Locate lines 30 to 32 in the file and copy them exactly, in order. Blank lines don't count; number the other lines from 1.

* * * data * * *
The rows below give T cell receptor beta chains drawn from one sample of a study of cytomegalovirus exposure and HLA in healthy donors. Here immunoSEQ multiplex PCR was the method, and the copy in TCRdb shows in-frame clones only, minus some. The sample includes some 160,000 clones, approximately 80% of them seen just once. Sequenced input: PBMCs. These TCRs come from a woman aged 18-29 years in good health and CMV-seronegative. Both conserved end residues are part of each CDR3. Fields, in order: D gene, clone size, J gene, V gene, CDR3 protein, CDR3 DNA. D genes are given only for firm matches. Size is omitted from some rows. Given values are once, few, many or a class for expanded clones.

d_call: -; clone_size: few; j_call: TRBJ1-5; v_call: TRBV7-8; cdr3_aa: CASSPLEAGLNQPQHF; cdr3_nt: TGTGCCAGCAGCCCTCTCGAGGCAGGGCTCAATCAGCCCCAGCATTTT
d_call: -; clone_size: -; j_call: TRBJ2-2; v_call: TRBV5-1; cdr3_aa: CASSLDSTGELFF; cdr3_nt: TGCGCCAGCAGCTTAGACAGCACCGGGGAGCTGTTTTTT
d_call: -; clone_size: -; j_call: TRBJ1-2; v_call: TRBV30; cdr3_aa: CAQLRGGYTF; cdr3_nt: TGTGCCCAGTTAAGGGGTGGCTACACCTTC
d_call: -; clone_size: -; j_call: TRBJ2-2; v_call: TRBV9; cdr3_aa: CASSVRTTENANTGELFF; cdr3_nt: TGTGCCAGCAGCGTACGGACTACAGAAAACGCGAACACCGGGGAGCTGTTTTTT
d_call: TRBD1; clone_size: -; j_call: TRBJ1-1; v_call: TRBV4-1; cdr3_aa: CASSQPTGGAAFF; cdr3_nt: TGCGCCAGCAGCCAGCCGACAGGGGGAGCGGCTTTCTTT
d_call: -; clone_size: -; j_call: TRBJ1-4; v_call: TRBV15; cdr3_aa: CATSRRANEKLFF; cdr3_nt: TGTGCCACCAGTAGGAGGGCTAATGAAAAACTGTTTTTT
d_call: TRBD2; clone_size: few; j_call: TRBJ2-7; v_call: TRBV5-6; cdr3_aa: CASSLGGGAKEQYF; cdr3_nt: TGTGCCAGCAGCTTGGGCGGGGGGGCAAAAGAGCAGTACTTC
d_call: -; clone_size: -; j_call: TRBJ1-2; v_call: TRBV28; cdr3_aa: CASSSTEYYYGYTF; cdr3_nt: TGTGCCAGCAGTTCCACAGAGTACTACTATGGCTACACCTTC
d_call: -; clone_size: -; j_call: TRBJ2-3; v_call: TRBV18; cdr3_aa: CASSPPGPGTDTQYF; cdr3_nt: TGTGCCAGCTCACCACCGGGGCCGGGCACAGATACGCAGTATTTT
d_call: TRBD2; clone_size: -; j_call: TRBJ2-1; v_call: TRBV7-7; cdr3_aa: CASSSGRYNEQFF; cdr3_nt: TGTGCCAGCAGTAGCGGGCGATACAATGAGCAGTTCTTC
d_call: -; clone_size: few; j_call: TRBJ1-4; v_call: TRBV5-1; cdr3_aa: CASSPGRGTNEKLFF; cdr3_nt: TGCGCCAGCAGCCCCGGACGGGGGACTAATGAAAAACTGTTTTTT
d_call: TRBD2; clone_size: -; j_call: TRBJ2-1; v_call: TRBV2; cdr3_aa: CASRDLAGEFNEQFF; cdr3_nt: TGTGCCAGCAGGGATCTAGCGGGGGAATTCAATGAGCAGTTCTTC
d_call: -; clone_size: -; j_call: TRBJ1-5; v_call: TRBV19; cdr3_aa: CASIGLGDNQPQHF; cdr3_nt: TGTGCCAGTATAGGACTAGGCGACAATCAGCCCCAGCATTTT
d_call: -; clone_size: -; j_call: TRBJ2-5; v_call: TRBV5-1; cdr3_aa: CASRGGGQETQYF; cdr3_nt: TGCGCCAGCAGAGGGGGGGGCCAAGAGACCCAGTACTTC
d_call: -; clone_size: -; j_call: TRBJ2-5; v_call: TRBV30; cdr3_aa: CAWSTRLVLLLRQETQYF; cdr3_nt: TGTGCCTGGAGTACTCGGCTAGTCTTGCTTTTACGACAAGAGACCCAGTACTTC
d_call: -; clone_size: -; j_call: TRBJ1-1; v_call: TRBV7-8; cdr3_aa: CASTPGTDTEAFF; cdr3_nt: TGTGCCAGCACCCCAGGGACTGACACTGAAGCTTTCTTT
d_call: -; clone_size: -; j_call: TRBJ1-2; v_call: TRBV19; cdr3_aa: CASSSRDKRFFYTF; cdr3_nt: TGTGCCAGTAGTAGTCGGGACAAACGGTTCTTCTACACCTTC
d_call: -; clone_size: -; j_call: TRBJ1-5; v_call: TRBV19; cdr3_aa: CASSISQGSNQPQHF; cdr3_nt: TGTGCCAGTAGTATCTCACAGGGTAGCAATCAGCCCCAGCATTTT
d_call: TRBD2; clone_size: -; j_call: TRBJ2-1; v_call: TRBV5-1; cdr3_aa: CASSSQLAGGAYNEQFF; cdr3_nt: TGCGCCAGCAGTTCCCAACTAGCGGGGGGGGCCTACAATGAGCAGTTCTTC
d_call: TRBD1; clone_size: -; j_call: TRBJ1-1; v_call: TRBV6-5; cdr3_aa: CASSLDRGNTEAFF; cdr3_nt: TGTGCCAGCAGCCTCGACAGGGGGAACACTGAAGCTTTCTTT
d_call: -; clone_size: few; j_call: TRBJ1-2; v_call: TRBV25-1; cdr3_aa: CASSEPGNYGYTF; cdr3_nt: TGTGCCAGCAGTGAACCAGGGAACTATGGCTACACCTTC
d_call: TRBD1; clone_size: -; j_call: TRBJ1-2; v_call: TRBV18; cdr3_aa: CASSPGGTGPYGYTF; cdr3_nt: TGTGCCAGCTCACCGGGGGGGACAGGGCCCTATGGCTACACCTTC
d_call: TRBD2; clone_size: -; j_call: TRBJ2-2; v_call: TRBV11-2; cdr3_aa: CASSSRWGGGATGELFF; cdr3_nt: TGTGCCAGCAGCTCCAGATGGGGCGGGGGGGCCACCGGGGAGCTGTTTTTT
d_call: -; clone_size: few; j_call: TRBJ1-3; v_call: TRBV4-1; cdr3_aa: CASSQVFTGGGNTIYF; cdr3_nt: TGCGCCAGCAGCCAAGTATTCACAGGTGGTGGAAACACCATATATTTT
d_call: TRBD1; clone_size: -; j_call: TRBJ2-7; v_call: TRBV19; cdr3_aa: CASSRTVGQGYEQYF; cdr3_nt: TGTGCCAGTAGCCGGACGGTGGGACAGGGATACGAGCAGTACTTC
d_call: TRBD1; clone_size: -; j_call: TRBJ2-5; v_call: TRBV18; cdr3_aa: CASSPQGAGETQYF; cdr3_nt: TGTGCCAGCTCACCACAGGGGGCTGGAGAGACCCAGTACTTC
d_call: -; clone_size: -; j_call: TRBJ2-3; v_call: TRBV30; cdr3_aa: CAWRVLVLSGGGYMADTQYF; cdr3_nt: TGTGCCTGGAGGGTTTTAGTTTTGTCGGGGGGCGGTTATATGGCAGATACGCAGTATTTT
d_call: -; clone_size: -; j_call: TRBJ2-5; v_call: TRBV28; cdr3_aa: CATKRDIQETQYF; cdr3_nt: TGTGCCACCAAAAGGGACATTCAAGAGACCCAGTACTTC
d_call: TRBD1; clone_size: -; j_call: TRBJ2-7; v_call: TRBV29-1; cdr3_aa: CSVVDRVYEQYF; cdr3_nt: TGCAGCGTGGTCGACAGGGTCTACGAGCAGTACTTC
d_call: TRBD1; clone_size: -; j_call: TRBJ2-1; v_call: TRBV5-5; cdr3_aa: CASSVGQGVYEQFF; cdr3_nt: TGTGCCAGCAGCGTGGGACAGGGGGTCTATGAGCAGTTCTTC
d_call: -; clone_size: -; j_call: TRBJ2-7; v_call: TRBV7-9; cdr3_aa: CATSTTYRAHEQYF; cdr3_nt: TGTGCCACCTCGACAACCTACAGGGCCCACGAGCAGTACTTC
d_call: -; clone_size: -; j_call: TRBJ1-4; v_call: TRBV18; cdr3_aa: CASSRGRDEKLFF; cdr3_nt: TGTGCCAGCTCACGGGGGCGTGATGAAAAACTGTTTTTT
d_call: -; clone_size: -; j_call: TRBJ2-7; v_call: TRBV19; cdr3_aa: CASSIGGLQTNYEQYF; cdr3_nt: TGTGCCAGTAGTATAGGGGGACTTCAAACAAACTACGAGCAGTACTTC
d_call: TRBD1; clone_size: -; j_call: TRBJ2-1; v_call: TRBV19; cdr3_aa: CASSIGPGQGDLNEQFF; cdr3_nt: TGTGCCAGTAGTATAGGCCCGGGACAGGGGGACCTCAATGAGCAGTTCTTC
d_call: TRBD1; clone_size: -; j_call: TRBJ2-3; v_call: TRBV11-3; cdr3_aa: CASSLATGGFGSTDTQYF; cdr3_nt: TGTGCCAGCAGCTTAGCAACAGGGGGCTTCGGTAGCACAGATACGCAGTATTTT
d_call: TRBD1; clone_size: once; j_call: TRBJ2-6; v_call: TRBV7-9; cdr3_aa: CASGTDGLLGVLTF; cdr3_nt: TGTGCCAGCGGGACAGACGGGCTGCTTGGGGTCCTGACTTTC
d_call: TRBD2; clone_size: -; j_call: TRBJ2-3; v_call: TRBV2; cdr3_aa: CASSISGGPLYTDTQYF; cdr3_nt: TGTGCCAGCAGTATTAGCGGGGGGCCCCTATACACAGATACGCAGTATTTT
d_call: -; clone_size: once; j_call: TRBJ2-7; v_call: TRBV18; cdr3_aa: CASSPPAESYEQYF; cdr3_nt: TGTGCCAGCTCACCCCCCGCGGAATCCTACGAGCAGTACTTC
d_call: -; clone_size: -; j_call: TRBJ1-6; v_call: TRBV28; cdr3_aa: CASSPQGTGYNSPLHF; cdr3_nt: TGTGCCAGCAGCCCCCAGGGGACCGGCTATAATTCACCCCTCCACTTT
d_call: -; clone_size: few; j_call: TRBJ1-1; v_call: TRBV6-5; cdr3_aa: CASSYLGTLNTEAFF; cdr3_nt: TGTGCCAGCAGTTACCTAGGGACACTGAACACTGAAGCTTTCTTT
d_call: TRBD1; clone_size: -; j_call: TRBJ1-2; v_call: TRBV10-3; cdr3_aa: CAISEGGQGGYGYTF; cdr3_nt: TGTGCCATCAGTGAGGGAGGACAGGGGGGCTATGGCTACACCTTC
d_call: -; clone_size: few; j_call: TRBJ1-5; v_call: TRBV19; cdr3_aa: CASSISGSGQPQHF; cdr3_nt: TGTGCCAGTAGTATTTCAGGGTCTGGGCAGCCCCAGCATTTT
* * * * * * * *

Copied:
d_call: TRBD1; clone_size: -; j_call: TRBJ2-7; v_call: TRBV29-1; cdr3_aa: CSVVDRVYEQYF; cdr3_nt: TGCAGCGTGGTCGACAGGGTCTACGAGCAGTACTTC
d_call: TRBD1; clone_size: -; j_call: TRBJ2-1; v_call: TRBV5-5; cdr3_aa: CASSVGQGVYEQFF; cdr3_nt: TGTGCCAGCAGCGTGGGACAGGGGGTCTATGAGCAGTTCTTC
d_call: -; clone_size: -; j_call: TRBJ2-7; v_call: TRBV7-9; cdr3_aa: CATSTTYRAHEQYF; cdr3_nt: TGTGCCACCTCGACAACCTACAGGGCCCACGAGCAGTACTTC